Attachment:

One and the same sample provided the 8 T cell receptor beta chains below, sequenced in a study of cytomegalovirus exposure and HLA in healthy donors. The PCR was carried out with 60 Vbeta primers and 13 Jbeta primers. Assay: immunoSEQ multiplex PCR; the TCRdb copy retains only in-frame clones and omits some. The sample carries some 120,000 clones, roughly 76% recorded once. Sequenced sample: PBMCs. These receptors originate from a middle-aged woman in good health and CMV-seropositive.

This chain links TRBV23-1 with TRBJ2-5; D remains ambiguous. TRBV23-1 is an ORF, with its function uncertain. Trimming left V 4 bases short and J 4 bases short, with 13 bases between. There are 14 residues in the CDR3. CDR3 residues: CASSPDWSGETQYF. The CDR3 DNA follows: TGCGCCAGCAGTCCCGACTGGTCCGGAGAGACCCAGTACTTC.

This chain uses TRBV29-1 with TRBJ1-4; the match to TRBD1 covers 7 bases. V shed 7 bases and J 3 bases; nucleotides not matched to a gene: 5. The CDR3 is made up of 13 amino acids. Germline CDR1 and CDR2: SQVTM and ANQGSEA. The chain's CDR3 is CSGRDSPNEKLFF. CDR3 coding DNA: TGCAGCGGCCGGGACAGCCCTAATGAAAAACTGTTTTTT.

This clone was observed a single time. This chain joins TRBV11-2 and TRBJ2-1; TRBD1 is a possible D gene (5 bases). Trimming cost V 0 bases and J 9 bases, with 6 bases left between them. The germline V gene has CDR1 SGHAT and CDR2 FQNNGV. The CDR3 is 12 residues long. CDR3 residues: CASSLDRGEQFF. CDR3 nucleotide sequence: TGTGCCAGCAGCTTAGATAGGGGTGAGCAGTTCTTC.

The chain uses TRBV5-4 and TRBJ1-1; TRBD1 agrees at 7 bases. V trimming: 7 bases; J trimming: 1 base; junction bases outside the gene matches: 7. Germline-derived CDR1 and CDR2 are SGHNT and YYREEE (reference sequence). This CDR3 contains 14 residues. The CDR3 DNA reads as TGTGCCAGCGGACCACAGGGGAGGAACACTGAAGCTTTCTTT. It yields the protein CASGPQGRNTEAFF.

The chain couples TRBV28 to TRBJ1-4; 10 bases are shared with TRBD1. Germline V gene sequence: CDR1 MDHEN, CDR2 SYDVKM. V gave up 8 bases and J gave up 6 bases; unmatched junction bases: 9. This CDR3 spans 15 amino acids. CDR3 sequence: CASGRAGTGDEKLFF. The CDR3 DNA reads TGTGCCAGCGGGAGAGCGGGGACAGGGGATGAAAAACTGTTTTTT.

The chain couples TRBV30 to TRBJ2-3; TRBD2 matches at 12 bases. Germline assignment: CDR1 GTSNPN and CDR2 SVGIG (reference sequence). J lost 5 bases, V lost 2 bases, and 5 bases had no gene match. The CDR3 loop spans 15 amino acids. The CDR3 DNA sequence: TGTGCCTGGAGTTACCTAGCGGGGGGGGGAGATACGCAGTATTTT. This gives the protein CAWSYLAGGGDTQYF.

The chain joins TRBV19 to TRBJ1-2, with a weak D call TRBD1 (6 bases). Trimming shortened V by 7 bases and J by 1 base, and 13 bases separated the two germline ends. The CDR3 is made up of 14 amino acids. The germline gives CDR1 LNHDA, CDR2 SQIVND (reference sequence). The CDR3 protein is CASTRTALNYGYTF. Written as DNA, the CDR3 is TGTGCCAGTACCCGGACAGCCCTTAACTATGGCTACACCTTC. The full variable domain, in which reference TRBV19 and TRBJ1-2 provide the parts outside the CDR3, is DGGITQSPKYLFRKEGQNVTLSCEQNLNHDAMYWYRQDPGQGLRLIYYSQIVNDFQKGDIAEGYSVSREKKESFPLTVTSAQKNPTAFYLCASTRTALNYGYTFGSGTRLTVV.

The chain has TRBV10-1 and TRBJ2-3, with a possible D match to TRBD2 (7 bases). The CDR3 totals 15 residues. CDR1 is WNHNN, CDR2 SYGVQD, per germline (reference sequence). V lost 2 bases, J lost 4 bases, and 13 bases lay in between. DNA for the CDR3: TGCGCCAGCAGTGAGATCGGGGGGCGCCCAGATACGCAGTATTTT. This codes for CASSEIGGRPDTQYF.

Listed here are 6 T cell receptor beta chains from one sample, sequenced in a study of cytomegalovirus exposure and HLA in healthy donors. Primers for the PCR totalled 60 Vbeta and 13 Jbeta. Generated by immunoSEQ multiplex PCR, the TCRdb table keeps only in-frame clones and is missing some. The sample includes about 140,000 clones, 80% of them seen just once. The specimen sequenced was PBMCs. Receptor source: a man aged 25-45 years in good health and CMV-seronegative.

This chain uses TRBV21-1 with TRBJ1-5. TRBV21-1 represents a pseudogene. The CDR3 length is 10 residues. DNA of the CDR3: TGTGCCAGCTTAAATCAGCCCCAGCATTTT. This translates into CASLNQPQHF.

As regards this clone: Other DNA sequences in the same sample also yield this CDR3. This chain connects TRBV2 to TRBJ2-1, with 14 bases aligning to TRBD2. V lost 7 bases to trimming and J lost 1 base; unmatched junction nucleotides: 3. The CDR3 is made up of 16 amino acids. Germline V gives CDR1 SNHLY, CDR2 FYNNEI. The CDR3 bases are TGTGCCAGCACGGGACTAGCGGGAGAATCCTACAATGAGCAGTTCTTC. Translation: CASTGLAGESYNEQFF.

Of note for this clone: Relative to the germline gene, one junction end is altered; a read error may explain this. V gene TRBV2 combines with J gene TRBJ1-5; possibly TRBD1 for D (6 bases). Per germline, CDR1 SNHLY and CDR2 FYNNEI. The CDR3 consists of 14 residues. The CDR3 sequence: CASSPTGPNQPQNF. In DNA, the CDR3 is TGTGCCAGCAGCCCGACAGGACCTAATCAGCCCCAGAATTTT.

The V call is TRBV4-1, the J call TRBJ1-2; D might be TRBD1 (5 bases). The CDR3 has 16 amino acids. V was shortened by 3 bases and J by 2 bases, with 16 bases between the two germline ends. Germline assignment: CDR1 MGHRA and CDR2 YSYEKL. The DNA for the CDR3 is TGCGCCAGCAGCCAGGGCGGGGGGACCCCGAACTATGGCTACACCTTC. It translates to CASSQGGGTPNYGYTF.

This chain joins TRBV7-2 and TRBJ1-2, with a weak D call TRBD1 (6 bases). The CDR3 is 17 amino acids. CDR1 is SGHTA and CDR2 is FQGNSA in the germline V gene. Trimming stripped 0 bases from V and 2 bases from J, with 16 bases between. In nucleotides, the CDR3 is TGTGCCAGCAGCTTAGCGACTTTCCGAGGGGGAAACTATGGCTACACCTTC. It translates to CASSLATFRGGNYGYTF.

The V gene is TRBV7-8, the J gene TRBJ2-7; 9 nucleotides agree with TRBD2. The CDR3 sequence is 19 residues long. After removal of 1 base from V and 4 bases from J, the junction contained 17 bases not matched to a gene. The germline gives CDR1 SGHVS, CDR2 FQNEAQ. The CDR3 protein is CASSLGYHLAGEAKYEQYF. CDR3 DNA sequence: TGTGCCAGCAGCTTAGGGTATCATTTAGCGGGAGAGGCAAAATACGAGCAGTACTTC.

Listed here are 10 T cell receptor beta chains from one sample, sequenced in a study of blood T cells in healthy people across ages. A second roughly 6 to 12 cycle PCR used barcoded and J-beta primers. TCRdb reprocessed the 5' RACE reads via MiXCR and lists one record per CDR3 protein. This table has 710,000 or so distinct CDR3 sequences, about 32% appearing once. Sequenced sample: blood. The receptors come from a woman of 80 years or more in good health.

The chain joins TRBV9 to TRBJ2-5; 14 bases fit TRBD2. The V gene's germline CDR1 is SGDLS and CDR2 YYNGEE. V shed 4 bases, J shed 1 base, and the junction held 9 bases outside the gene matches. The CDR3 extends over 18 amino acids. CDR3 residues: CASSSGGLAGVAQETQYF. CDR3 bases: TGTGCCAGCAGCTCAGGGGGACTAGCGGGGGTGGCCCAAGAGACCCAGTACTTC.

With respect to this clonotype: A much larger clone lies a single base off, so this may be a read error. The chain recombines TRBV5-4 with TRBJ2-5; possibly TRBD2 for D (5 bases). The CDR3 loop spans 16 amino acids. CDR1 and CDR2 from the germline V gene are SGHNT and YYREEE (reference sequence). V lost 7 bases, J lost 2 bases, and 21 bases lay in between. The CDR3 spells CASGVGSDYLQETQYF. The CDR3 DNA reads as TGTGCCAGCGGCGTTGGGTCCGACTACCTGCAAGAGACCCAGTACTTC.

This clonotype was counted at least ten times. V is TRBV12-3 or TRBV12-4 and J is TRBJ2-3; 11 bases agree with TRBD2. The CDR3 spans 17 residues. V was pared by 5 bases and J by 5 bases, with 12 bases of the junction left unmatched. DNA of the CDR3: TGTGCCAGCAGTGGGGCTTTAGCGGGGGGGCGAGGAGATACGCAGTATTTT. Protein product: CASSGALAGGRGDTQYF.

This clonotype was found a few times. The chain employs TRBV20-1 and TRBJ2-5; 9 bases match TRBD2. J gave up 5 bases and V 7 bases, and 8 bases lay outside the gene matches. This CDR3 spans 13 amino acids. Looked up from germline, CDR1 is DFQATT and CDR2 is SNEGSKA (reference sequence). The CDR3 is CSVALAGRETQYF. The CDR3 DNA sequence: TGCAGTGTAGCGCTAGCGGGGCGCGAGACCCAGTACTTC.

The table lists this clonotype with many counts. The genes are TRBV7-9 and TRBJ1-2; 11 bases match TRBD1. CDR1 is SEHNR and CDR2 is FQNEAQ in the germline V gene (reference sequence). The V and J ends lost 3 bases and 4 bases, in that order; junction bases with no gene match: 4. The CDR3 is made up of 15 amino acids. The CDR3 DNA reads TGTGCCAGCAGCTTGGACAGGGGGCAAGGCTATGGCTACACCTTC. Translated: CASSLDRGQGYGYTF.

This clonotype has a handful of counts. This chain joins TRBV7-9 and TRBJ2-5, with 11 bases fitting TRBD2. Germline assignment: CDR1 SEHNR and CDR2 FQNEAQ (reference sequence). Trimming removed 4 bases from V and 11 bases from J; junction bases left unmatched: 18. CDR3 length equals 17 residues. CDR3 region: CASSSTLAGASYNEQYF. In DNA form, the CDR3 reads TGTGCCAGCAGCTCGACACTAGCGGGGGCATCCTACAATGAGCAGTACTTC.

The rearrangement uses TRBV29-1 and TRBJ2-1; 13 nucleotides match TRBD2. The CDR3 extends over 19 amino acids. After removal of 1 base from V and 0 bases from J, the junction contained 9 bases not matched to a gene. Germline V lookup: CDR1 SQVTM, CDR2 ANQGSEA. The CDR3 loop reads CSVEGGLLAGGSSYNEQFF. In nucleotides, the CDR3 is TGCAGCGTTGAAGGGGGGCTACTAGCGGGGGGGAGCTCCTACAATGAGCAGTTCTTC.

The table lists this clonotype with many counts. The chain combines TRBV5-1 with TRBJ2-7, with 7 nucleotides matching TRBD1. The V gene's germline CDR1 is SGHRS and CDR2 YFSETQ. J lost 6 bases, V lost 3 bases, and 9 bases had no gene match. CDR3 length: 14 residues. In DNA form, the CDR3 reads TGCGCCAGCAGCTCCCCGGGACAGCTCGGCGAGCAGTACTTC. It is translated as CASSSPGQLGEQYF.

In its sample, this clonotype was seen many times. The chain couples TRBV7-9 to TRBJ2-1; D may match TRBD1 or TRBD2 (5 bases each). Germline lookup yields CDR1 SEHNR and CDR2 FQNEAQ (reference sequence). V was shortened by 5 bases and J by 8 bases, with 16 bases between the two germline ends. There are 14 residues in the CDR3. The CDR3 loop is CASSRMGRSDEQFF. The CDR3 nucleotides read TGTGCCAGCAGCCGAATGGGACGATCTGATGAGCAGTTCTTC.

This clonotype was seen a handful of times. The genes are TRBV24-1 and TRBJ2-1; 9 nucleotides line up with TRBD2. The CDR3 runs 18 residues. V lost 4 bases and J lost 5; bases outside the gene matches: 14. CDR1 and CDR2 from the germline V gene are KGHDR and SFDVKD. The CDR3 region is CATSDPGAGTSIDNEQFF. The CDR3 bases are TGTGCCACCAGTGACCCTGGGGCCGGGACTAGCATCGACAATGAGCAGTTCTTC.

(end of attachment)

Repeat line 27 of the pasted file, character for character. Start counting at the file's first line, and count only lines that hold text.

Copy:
This clonotype was seen a handful of times. The genes are TRBV24-1 and TRBJ2-1; 9 nucleotides line up with TRBD2. The CDR3 runs 18 residues. V lost 4 bases and J lost 5; bases outside the gene matches: 14. CDR1 and CDR2 from the germline V gene are KGHDR and SFDVKD. The CDR3 region is CATSDPGAGTSIDNEQFF. The CDR3 bases are TGTGCCACCAGTGACCCTGGGGCCGGGACTAGCATCGACAATGAGCAGTTCTTC.